The Supreme Court's ruling on Sahara India was path-breaking but can Sebi drive home the advantage?
When the financial conglomerate of Chain Roop Bhansali (CRB) collapsed like a pack of cards in the mid-1990s, many of us, journalists, were fully aware of how dodgy the group was, but it was difficult to pinpoint exactly why it would collapse. The one time I had something concrete was a SEBI (Securities & Exchange Board of India) inspection report punching holes in its mutual fund operations. When I asked for his comment, Mr Bhansali went straight to the chairman of the media group I worked for and almost succeeded in having the report killed. Fortunately, I managed to convince him to let me publish that report, but without my name on it.
A few months later, CRB collapsed and rumour has it that the paper I worked for also lost a good deal of money. CRB’s agents around the country flocked to Mumbai to get their money back. Many were feeling wretched about having persuaded needy pensioners and widows to invest in CRB. When a group of them met me for help, I was initially unsympathetic. How could they not know that the group was dubious, I asked. A distributor from Kolhapur had an eye-opening response. He said, “Maybe you journalists knew about CRB, but nothing negative was ever published. I can only rely on public information and all that was positive. CRB had an AAA credit rating, a provisional banking licence (which RBI claims to approve after plenty of due diligence), was allowed to float a mutual fund (again after a tough approval process), had won a ‘best merchant banker’ award. The promoter routinely had his photographs published with regulators, politicians, policy-makers and others. Why would I even doubt its credentials?” He was perfectly right. CRB investors were victims not of a rogue company but of failed regulators and silent media.
It is in this context that the Supreme Court’s 263-page landmark judgement on the Sahara group’s privately placed debentures case is significant. By documenting every dodgy aspect of the group’s fund-raising exercise, Justices KS Radhakrishnan and Jagdish Singh Khehar have opened the doors to a frank discussion on the lack of credibility about its claims, absence of identification details of investors, constant obfuscation, reluctance to provide data and exercising influence in extracting false affidavits from government officials such as the Registrar of Companies (ROC), Kanpur. The judgement has reaffirmed the faith in the judiciary; and the legal team, led by senior counsel Arvind Datar, which fought doggedly against a battery of top lawyers, deserves a salute.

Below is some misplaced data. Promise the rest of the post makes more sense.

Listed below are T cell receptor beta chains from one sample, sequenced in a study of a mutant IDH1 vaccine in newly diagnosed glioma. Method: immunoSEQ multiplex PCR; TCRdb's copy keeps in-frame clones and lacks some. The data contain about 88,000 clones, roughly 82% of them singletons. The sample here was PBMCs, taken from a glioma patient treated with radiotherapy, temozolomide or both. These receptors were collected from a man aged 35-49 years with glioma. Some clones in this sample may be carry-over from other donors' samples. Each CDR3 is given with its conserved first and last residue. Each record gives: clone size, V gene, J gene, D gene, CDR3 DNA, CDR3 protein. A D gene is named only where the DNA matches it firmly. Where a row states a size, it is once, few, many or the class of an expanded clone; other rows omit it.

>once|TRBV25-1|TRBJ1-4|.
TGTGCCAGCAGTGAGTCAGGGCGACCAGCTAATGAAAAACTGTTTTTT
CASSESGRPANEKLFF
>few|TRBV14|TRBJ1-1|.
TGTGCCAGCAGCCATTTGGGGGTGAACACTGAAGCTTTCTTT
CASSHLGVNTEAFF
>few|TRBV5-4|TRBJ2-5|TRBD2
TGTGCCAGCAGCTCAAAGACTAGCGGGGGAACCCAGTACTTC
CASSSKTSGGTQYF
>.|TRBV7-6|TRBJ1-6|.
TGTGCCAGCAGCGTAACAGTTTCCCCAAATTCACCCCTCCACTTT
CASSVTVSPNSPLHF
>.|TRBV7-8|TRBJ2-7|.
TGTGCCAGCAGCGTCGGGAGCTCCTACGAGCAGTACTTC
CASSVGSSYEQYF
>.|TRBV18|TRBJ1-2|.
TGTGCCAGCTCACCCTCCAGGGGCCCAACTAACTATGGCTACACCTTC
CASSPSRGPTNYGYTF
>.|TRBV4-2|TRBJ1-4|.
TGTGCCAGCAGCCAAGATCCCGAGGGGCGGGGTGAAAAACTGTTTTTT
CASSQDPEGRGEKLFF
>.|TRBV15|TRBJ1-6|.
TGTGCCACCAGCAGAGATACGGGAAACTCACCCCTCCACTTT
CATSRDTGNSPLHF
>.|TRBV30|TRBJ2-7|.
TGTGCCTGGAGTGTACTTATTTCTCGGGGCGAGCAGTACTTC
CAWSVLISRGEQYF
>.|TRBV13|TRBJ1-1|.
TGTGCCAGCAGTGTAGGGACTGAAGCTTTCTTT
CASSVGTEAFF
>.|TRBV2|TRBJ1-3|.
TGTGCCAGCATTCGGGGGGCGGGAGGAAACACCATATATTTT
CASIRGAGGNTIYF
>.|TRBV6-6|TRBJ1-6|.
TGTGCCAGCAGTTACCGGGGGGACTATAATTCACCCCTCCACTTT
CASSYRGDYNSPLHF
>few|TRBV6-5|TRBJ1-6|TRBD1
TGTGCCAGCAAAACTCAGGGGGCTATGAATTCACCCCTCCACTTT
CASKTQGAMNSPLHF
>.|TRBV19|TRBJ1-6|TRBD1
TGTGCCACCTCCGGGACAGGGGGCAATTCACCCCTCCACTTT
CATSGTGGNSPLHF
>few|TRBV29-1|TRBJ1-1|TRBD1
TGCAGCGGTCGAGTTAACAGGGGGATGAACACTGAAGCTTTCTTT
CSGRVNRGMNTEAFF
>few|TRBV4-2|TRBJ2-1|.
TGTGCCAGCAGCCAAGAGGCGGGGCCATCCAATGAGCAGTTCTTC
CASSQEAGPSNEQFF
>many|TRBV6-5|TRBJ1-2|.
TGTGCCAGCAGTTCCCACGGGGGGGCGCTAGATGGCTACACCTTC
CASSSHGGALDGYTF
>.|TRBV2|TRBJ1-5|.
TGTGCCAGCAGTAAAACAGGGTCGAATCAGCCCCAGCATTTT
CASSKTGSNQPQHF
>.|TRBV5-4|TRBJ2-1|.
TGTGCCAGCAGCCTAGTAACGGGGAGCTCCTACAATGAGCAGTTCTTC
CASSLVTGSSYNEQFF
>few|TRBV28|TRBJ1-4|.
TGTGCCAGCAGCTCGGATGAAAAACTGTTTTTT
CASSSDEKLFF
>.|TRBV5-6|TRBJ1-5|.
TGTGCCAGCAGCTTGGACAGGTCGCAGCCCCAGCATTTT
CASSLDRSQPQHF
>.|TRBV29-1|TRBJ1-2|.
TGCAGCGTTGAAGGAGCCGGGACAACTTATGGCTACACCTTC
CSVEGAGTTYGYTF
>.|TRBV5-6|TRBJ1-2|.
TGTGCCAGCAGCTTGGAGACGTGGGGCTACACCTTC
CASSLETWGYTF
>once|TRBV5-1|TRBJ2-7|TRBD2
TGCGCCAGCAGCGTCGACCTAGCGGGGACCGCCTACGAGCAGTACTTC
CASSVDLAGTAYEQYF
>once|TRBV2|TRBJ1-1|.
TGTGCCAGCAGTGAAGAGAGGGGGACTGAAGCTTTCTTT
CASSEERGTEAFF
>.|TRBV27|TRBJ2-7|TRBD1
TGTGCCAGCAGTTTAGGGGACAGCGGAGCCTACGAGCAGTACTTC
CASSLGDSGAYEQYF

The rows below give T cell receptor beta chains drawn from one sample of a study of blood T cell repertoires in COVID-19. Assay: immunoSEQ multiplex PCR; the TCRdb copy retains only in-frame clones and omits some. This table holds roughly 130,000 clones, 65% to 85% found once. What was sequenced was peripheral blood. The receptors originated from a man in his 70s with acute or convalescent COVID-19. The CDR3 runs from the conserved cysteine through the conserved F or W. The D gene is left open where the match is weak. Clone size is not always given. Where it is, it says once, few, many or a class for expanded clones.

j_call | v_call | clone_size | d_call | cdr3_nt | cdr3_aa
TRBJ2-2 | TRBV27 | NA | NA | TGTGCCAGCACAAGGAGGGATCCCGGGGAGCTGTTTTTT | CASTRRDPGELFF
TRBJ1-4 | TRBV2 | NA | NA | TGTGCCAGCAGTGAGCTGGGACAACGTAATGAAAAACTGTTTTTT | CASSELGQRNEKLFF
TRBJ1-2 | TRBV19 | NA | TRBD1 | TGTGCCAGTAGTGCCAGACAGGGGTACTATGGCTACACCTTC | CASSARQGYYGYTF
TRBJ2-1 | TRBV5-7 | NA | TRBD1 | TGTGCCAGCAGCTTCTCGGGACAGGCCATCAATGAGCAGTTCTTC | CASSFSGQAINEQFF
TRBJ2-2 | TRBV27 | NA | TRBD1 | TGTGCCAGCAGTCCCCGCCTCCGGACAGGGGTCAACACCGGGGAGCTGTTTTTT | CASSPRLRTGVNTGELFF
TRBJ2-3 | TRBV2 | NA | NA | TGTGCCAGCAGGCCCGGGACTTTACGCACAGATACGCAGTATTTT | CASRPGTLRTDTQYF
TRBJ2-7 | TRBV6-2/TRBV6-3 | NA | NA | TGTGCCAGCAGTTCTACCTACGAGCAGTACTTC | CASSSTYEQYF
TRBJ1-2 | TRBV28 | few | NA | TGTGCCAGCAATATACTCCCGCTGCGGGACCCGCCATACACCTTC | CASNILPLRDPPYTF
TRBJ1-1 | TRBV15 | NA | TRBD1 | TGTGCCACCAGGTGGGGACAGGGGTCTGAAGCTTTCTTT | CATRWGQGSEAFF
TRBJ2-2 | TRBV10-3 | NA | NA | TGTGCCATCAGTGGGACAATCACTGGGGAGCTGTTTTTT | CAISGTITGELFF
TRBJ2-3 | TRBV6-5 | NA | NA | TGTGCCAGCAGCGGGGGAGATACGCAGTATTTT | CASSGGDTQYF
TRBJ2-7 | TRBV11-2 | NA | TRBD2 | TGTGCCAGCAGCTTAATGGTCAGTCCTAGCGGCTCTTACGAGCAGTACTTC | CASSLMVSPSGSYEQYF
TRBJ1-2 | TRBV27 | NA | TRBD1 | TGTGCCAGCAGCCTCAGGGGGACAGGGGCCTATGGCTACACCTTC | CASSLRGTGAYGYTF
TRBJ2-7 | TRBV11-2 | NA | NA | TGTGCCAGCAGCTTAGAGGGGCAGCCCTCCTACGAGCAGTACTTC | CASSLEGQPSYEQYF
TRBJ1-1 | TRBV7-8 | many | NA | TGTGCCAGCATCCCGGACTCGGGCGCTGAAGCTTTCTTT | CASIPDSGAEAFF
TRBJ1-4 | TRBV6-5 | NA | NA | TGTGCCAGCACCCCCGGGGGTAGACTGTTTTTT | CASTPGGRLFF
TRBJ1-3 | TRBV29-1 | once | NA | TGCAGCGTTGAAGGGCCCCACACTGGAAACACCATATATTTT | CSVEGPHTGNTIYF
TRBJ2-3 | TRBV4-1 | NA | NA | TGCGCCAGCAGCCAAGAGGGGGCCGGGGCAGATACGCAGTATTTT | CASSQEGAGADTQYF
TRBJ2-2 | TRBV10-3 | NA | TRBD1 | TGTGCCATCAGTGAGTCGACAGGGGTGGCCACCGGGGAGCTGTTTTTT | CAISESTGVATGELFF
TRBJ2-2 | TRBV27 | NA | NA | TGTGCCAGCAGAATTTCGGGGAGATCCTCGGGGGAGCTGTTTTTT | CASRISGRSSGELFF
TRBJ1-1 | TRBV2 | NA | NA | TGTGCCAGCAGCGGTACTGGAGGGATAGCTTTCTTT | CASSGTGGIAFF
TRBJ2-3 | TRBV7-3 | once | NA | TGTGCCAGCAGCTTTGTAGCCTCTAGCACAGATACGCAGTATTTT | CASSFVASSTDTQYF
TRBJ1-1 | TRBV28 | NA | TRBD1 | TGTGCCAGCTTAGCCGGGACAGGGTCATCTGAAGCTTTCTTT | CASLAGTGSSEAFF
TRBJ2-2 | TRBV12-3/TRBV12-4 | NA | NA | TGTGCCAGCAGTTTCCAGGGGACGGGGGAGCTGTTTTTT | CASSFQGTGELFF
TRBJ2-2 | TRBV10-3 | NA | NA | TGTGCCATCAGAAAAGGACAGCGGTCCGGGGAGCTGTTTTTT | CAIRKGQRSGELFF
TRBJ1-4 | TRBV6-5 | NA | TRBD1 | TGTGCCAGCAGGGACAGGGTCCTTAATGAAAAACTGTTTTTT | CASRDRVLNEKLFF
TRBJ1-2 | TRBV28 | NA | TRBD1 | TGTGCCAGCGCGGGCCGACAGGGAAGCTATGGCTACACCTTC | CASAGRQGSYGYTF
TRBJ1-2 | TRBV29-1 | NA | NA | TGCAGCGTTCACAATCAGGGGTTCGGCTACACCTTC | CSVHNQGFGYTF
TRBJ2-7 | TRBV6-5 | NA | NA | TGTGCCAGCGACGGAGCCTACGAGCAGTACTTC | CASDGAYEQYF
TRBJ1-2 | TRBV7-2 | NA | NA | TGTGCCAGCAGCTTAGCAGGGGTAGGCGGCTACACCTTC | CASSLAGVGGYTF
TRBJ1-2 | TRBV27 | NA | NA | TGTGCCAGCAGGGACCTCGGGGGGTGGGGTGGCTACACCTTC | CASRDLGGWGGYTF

Let me explain what I mean. In a cricket-crazy nation, our cricketing heroes have had the Sahara Pariwar logo emblazoned on their shirts for nearly two decades. The contract seems to require our cricketers to endorse several Sahara projects giving it stupendous credibility among the masses. Its foray into retailing even has a bizarre depiction of Sachin Tendulkar and other cricketers performing funeral rites for products. Add to this, the frequent photographs of promoter Subrata Roy and his family with film-stars and politicians and the ‘unbanked’ public (which Sahara admits is its target audience) is sold. The final touch is the swishy lifestyle of Subrata Roy and media reports about his acquisition of iconic global hotels or bailing out Vijay Mallya’s sinking Force1. Who can suspect anything is wrong anywhere? But is this all a cover for a massive Ponzi operation? The strictness of the SC judgement seems aimed at clearing doubts, one way or another.
Until SEBI acted on Roshan Lal’s complaint to go after Sahara’s humongous, non-transparent fund-raising, every regulator had fallen silent after a cursory investigation. Court documents show that the massive Rs17,400 crore raised by Sahara India Real Estate Corporation and Sahara Housing Investment Corporation (Saharas) was coolly being funnelled into M/s Sahara India—a registered partnership firm of the promoters. Did our tax sleuths investigate how this large sum was deployed? Isn’t it curious that the Sahara Pariwar does not figure among India’s highest taxpayers, but its advertisement titled “Emotionally Speaking” claims that the Income Tax department is holding back a massive Rs2,000 crore in refunds? Is this even true?